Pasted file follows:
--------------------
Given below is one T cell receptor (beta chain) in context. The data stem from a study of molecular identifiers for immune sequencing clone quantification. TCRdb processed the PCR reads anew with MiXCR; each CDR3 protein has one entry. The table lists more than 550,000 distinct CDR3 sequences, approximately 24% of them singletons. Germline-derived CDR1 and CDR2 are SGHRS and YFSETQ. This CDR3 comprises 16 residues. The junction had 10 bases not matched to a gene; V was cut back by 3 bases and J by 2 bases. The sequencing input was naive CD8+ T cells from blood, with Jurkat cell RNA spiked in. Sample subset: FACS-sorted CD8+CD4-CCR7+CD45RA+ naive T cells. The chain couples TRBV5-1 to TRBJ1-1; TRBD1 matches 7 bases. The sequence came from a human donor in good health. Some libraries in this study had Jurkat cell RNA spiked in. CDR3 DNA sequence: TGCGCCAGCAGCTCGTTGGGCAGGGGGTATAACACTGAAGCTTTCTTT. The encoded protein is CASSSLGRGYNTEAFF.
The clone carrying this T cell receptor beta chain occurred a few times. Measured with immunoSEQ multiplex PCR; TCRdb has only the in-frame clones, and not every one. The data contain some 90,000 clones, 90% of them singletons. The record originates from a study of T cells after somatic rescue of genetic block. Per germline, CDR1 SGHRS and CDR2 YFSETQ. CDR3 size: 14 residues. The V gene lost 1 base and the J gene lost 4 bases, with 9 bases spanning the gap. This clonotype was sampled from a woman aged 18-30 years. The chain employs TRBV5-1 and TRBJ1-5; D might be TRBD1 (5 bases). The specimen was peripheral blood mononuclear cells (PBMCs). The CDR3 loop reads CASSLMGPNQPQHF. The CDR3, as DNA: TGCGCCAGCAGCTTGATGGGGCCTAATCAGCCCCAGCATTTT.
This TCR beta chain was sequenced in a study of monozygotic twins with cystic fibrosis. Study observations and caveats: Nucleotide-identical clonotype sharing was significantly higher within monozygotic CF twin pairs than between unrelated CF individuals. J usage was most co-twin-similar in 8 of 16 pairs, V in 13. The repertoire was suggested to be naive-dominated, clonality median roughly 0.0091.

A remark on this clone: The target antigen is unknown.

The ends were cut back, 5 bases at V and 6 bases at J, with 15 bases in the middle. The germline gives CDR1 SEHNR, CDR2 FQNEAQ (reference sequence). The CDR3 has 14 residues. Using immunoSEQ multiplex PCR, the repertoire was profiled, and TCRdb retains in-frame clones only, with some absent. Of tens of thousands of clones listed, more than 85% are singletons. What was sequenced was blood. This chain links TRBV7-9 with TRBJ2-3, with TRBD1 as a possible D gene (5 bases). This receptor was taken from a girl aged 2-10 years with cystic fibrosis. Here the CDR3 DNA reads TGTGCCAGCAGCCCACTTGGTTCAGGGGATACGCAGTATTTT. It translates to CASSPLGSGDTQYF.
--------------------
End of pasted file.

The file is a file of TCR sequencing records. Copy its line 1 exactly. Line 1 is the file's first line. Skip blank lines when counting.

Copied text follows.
Given below is one T cell receptor (beta chain) in context. The data stem from a study of molecular identifiers for immune sequencing clone quantification. TCRdb processed the PCR reads anew with MiXCR; each CDR3 protein has one entry. The table lists more than 550,000 distinct CDR3 sequences, approximately 24% of them singletons. Germline-derived CDR1 and CDR2 are SGHRS and YFSETQ. This CDR3 comprises 16 residues. The junction had 10 bases not matched to a gene; V was cut back by 3 bases and J by 2 bases. The sequencing input was naive CD8+ T cells from blood, with Jurkat cell RNA spiked in. Sample subset: FACS-sorted CD8+CD4-CCR7+CD45RA+ naive T cells. The chain couples TRBV5-1 to TRBJ1-1; TRBD1 matches 7 bases. The sequence came from a human donor in good health. Some libraries in this study had Jurkat cell RNA spiked in. CDR3 DNA sequence: TGCGCCAGCAGCTCGTTGGGCAGGGGGTATAACACTGAAGCTTTCTTT. The encoded protein is CASSSLGRGYNTEAFF.